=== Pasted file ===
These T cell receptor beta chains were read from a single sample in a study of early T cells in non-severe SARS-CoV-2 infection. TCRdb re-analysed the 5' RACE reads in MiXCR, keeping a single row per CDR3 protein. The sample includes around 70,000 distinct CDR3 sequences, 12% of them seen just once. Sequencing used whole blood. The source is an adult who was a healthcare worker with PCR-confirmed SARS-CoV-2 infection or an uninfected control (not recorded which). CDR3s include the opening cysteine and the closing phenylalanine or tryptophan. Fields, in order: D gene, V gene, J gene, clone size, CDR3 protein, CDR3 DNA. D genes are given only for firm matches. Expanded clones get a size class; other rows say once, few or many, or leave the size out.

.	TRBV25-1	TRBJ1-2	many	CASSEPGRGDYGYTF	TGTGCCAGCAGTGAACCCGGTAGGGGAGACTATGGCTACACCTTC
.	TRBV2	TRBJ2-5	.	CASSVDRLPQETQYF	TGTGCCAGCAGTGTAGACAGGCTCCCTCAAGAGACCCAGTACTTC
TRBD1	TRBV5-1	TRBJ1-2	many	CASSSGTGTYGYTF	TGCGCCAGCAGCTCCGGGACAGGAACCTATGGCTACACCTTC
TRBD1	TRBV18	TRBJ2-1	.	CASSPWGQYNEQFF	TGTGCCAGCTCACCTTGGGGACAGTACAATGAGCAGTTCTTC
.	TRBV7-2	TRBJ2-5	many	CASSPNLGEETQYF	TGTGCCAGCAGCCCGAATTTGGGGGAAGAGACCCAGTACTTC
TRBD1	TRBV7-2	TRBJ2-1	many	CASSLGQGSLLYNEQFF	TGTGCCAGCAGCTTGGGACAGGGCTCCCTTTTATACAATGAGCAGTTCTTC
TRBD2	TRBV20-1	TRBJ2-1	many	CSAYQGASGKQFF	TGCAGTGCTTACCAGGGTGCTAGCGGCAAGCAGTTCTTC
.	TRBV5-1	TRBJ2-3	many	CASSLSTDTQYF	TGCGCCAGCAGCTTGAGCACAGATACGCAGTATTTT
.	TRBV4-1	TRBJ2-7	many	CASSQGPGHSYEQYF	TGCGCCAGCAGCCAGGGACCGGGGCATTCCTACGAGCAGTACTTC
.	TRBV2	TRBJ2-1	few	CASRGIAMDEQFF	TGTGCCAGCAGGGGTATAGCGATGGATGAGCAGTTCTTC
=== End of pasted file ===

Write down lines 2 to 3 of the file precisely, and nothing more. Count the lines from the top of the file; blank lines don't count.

.	TRBV25-1	TRBJ1-2	many	CASSEPGRGDYGYTF	TGTGCCAGCAGTGAACCCGGTAGGGGAGACTATGGCTACACCTTC
.	TRBV2	TRBJ2-5	.	CASSVDRLPQETQYF	TGTGCCAGCAGTGTAGACAGGCTCCCTCAAGAGACCCAGTACTTC